OpenOffice has raised the ire of some of its community with the news that version 2.0 of the increasingly-popular alternative to Microsoft Office will require a Java(TM) Runtime Environment, or JRE. Tying the primary open source office application suite to Java(TM) is an example of The Java Trap as described on the GNU site. The Java(TM) platform is an excellent one, with a flourishing legion of open-source libraries that can save you many hours of work, but ultimately, all of the beautiful applications you build upon it are doomed from being totally free (as in freedom).
I have held this entry in draft so long that it may be hard for me to convey the spirit of this issue. So there’s all this open source, free code for people to take advantage of and contribute to, but alas, it is ultimately resting upon a foundation that mars that freedom. That foundation, the Java(TM) Runtime Environment, and the Java(TM) Development Kit (JDK), is no small thing; replacing it, or implementing an equivalent foundation in free or open source software is a mammoth task. So, what are we to do? Should we throw up our hands in despair, declare c’est la vie and have another latte?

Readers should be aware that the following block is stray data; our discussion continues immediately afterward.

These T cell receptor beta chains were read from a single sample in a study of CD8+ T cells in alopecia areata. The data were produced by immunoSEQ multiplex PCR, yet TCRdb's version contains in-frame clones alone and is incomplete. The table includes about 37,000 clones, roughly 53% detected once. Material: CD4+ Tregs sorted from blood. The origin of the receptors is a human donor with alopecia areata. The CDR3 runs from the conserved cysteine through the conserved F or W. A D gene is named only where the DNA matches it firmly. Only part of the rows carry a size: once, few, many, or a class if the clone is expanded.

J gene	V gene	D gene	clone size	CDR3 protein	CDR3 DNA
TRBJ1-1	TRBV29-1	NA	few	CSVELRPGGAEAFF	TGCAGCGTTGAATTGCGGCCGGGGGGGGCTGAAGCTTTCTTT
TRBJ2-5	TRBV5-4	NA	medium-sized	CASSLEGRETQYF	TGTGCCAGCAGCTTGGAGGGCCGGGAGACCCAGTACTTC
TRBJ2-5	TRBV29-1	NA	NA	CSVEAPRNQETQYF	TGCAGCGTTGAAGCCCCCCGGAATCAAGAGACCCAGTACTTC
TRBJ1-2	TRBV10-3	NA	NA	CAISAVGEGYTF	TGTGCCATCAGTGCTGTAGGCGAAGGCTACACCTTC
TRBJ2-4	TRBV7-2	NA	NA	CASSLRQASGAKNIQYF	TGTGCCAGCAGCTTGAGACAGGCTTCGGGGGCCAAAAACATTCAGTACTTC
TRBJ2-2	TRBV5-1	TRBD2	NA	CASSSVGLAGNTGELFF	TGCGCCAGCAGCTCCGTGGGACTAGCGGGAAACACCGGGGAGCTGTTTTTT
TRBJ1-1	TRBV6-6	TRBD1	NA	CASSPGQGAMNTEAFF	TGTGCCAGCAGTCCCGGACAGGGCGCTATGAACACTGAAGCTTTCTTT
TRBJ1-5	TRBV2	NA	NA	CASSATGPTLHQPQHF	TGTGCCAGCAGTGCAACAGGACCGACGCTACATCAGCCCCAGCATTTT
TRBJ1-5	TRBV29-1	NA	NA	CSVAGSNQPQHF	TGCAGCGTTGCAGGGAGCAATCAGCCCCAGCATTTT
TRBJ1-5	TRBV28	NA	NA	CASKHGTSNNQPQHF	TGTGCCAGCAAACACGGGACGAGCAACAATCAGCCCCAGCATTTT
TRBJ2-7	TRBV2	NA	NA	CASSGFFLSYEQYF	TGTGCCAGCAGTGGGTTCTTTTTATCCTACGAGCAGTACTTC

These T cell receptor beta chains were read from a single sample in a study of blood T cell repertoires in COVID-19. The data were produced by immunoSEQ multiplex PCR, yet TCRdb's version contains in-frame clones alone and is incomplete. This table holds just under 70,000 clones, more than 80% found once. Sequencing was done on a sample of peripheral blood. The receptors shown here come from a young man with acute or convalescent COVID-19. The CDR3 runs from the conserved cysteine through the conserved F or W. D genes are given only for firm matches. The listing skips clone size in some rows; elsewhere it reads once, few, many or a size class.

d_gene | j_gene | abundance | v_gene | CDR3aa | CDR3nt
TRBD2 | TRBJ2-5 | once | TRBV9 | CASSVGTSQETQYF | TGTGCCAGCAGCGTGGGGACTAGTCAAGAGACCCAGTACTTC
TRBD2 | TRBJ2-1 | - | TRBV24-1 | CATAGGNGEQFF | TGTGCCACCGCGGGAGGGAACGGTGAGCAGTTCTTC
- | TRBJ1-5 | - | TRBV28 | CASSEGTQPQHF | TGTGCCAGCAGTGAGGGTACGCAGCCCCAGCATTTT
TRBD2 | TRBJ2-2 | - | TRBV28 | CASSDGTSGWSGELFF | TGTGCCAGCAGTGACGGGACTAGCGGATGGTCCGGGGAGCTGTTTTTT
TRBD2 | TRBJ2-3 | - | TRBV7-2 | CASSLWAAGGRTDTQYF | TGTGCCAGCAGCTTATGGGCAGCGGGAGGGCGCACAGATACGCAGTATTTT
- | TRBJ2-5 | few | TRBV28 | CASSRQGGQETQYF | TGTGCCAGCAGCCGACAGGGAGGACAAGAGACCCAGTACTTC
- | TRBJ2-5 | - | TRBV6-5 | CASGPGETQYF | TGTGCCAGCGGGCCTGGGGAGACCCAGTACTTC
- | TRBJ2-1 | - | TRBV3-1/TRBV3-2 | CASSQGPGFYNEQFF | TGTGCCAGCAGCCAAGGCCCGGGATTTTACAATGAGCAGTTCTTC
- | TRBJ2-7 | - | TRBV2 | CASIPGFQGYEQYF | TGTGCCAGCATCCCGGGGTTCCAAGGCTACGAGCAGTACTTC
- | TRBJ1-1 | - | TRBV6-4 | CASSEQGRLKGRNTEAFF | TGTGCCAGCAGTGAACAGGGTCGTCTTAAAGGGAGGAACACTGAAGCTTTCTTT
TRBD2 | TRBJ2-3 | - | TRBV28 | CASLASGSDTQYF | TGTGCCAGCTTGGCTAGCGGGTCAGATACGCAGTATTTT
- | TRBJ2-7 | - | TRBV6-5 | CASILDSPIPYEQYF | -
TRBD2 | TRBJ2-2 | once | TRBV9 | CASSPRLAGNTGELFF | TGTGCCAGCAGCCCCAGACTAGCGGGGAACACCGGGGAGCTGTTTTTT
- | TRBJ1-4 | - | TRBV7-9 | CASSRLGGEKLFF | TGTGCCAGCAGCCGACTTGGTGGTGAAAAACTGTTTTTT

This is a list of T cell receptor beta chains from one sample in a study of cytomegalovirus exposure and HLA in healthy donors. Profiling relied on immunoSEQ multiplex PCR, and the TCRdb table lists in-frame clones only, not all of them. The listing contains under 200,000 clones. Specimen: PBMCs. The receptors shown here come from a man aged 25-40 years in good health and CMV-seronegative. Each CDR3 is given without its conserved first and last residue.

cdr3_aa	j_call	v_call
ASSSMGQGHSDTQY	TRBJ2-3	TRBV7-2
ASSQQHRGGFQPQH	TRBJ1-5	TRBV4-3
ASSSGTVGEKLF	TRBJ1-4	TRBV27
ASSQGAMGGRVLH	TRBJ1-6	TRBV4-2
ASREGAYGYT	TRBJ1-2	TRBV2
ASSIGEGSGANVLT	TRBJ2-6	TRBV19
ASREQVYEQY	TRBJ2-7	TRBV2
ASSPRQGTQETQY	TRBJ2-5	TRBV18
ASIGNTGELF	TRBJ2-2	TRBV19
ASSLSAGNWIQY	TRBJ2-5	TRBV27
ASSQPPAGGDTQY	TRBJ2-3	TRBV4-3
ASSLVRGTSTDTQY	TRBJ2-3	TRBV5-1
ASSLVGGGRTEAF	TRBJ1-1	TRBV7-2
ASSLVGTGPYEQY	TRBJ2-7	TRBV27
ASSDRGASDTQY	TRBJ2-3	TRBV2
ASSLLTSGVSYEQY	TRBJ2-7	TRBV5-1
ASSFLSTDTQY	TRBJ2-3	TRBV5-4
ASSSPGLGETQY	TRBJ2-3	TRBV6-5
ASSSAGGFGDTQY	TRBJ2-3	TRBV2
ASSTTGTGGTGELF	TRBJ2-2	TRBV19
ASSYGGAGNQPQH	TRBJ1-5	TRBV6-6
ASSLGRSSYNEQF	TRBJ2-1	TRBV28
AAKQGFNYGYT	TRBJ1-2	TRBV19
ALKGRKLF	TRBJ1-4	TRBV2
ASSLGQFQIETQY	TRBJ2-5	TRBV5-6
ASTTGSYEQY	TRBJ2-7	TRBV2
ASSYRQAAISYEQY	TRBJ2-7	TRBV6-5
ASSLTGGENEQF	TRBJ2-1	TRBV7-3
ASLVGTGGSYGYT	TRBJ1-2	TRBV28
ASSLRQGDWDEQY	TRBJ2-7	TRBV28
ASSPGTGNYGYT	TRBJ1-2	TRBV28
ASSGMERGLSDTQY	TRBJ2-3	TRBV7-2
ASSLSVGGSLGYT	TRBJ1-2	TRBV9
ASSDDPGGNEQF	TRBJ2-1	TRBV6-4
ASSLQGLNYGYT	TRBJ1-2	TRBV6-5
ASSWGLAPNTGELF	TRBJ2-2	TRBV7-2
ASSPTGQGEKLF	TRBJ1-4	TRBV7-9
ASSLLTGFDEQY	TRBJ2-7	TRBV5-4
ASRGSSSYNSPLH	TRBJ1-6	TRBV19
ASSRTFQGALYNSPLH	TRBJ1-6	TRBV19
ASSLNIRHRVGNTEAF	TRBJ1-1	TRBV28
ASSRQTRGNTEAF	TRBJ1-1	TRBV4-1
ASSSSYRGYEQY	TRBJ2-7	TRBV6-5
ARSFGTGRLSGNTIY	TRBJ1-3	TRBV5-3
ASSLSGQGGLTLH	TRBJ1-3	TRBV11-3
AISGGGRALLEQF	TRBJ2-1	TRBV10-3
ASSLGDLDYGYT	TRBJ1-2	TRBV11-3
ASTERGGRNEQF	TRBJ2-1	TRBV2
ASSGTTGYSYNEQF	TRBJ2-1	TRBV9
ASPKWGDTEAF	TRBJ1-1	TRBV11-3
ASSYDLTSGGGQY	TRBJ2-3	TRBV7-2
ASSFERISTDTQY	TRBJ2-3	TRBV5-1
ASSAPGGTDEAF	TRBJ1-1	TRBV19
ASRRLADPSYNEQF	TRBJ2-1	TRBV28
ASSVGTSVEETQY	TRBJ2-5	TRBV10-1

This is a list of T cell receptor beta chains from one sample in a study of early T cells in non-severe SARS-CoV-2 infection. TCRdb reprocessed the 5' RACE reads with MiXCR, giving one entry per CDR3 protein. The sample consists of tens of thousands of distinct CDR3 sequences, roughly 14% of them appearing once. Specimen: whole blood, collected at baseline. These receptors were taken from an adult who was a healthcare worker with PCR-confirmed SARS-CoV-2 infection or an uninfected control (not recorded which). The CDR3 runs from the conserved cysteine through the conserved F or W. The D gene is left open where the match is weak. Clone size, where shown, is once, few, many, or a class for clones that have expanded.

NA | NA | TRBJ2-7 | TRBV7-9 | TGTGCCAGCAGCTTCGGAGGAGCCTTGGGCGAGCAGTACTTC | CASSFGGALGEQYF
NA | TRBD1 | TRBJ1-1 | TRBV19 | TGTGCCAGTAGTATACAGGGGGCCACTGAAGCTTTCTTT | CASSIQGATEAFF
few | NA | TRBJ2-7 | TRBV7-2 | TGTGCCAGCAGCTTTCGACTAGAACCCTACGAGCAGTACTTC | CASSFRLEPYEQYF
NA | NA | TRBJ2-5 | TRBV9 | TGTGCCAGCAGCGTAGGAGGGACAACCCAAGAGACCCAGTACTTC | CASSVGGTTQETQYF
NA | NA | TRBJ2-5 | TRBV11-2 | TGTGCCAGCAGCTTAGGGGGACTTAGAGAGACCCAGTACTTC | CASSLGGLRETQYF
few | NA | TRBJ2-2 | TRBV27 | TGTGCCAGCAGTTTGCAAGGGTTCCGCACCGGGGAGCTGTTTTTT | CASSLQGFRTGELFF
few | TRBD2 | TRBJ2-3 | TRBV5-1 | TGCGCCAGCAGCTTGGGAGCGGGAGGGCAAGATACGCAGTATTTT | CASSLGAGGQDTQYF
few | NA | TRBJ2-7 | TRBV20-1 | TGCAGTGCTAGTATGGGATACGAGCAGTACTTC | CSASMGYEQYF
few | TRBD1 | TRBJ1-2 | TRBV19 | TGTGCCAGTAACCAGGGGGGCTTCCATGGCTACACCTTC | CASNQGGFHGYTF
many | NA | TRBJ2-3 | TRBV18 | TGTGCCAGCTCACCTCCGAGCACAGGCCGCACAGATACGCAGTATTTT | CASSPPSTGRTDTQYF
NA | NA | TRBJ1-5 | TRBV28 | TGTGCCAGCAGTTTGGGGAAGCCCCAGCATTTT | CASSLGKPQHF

No. Enter the free runtimes movement. There are a body of open source/free software advocates and developers who have taken on this task, and they have made some quite impressive progress. Projects like Kaffe, GNU Classpath, SableVM, JamVM have taken up the gauntlet, and things are coming along nicely. I regularly compile against these virtual machines and runtime environments and I am amazed at what I find.
I remember the first time I heard a discussion about an open source Java(TM) implementation. The concept was being scoffed at during the time when IBM was calling for Sun to make Java(TM) open source. It was at my local Java(TM) User Group meeting; almost nobody was in favor of the idea of Java(TM) going open source. The Java(TM) community has this strange, dysfunctional relationship with open source. They love to consume, utilize, and demand more from open source, yet the idea of giving back to it or supporting a completely free implementation turns them off. Weird.
Like it or not, free runtimes are a reality, and they are gaining ground on the closed, proprietary implementations. The proven model of bazaar development is yielding some pretty impressive results. If you are into the geek thing, and if you admire the innovations of the computing era like GNU/Linux, Apache, etc. well, guess what? This is the new frontier, kiddo. Want to make your mark? Join us.